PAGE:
The famous musician Seal is known for his numerous international hits, and for living with an autoimmune disease: the scars on his face are the result of discoid lupus erythematosus. Picture: C. Grube for Access2music.de, wikimedia
Systemic lupus erythematosus (SLE) is a chronic inflammatory disease with manifold manifestations. SLE belongs to the family of autoimmune disorders, diseases that occur, when a mislead immune system attacks the body’s own structures. SLE can affect almost any organ system, thus its presentation and course are highly variable, and diagnosis and therapy may be challenging.
With the intention to classify SLE patients for research and surveillance studies and to support clinicians in confirming a diagnosis, a set of clinical and laboratory classification criteria has been developed and released by the American College of Rheumatology (ACR). The first classification criteria for SLE were originally published in 1971 [1,2]. They have been updated 1982  and 1997  to incorporate new immunologic knowledge and improve patient classification. In contrast to the 1987 criteria, the 1997 criteria have not been validated.
The most recent addendum to the classification criteria for SLE dates from 2012, when the Systemic Lupus International Collaborating Clinics (SLICC) group published a revision and validation of the ACR criteria .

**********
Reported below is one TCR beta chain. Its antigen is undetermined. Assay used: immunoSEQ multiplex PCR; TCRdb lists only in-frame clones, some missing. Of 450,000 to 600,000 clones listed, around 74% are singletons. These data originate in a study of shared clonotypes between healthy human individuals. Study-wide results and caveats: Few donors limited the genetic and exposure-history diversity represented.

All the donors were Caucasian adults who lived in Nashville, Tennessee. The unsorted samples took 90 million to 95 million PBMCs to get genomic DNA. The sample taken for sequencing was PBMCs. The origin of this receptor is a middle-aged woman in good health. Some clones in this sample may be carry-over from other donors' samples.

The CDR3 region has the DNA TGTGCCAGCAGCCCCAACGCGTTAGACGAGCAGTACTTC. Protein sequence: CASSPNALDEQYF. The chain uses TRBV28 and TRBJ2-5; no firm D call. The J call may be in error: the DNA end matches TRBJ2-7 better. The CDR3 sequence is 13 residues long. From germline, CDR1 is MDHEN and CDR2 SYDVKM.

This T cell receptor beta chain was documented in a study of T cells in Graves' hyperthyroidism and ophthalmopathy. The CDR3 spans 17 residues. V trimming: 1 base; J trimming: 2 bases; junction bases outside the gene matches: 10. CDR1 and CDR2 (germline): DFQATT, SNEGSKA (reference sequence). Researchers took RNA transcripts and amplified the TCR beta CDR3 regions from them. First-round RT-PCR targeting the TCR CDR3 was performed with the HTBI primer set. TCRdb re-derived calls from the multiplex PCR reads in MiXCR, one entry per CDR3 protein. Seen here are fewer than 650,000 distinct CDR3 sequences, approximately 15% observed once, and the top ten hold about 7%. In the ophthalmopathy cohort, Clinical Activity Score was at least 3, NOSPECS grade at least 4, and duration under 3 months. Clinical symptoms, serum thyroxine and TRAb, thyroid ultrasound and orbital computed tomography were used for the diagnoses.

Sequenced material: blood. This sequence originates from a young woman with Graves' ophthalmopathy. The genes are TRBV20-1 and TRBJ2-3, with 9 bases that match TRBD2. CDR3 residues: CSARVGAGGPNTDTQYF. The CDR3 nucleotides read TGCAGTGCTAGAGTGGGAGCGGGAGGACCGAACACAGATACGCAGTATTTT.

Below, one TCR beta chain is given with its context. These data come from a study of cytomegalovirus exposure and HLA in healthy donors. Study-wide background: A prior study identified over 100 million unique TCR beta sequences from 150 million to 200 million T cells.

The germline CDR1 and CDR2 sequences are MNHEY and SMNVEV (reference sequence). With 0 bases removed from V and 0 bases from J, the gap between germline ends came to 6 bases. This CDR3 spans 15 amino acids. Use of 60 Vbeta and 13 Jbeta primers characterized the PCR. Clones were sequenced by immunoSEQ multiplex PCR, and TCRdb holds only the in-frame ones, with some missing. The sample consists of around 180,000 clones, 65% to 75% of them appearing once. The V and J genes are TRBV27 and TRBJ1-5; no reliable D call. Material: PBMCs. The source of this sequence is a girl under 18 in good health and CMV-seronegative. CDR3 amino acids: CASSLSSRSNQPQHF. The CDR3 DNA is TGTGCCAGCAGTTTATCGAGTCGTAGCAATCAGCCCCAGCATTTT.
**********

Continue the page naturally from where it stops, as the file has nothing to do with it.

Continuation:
Inflammatory rheumatic diseases predominantly affect women. This also includes many young women who would like to have children or who have not yet completed their family planning when they are first diagnosed. These women do not need to give up on their desire to have children forever. Women with rheumatic disease tend to have fewer children than other women, and it often takes them longer to achieve a desired pregnancy. Today, carefully monitored medical treatment and close collaboration between the rheumatologist and the gynaecologist give these women the opportunity to bring a healthy child into the world.
The GRÜNER CLUB AUTOIMMUN blog featured a fine post about the history of indirect immunofluorescence. In that article my Austrian colleague Barbara Fabian, community manager of GRÜNER CLUB AUTOIMMUN, described in great detail how indirect immunofluorescence technology, or: IFT, and also referred to as IIF assay, has become an indispensible tool of autoimmune disease diagnostics over the last two decades, and how IFT has become a standard laboratory technique used in serological autoimmune diagnostics.
Without further ado I have translated Barbara’s post in order to make you this text, and especially the interesting images, available. – Here it is:
The Development of Indirect Immunofluorescence Technology (IFT)
by Barbara Fabian, MSc, Community Manager of GRÜNER CLUB AUTOIMMUN
Over the last 20 years, the detection of autoantibodies has developed into an indispensible component of autoimmune diagnostics. Along with serological and clinical data, autoimmune status has become an important building block in the formation of diagnoses. (more…)
Immunofluorescence patterns help eliminate “false positives” in diagnosing autoimmune rheumatic diseases